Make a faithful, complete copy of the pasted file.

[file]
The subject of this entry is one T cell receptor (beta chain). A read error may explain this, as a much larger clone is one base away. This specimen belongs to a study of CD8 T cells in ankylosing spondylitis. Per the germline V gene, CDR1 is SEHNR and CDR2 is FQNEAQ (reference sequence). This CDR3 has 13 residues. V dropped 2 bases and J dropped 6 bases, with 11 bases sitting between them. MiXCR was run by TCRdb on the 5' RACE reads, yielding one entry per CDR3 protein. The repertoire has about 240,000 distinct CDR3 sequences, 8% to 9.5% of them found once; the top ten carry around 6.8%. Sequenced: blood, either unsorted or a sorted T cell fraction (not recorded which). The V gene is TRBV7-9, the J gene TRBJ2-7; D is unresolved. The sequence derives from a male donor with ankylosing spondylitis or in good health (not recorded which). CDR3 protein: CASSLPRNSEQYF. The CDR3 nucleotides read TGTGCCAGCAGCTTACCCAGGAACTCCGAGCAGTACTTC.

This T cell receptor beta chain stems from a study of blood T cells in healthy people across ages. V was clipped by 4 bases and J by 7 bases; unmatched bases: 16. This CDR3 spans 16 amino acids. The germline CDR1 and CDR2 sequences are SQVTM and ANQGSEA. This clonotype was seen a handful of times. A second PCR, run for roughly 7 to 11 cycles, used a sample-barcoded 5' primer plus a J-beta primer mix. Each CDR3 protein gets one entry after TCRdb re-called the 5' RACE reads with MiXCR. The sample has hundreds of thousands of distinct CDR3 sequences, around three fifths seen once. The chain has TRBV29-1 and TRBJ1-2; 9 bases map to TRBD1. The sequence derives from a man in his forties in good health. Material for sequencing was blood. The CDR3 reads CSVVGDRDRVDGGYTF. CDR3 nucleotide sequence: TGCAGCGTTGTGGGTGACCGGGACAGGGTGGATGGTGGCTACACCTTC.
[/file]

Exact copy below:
The subject of this entry is one T cell receptor (beta chain). A read error may explain this, as a much larger clone is one base away. This specimen belongs to a study of CD8 T cells in ankylosing spondylitis. Per the germline V gene, CDR1 is SEHNR and CDR2 is FQNEAQ (reference sequence). This CDR3 has 13 residues. V dropped 2 bases and J dropped 6 bases, with 11 bases sitting between them. MiXCR was run by TCRdb on the 5' RACE reads, yielding one entry per CDR3 protein. The repertoire has about 240,000 distinct CDR3 sequences, 8% to 9.5% of them found once; the top ten carry around 6.8%. Sequenced: blood, either unsorted or a sorted T cell fraction (not recorded which). The V gene is TRBV7-9, the J gene TRBJ2-7; D is unresolved. The sequence derives from a male donor with ankylosing spondylitis or in good health (not recorded which). CDR3 protein: CASSLPRNSEQYF. The CDR3 nucleotides read TGTGCCAGCAGCTTACCCAGGAACTCCGAGCAGTACTTC.

This T cell receptor beta chain stems from a study of blood T cells in healthy people across ages. V was clipped by 4 bases and J by 7 bases; unmatched bases: 16. This CDR3 spans 16 amino acids. The germline CDR1 and CDR2 sequences are SQVTM and ANQGSEA. This clonotype was seen a handful of times. A second PCR, run for roughly 7 to 11 cycles, used a sample-barcoded 5' primer plus a J-beta primer mix. Each CDR3 protein gets one entry after TCRdb re-called the 5' RACE reads with MiXCR. The sample has hundreds of thousands of distinct CDR3 sequences, around three fifths seen once. The chain has TRBV29-1 and TRBJ1-2; 9 bases map to TRBD1. The sequence derives from a man in his forties in good health. Material for sequencing was blood. The CDR3 reads CSVVGDRDRVDGGYTF. CDR3 nucleotide sequence: TGCAGCGTTGTGGGTGACCGGGACAGGGTGGATGGTGGCTACACCTTC.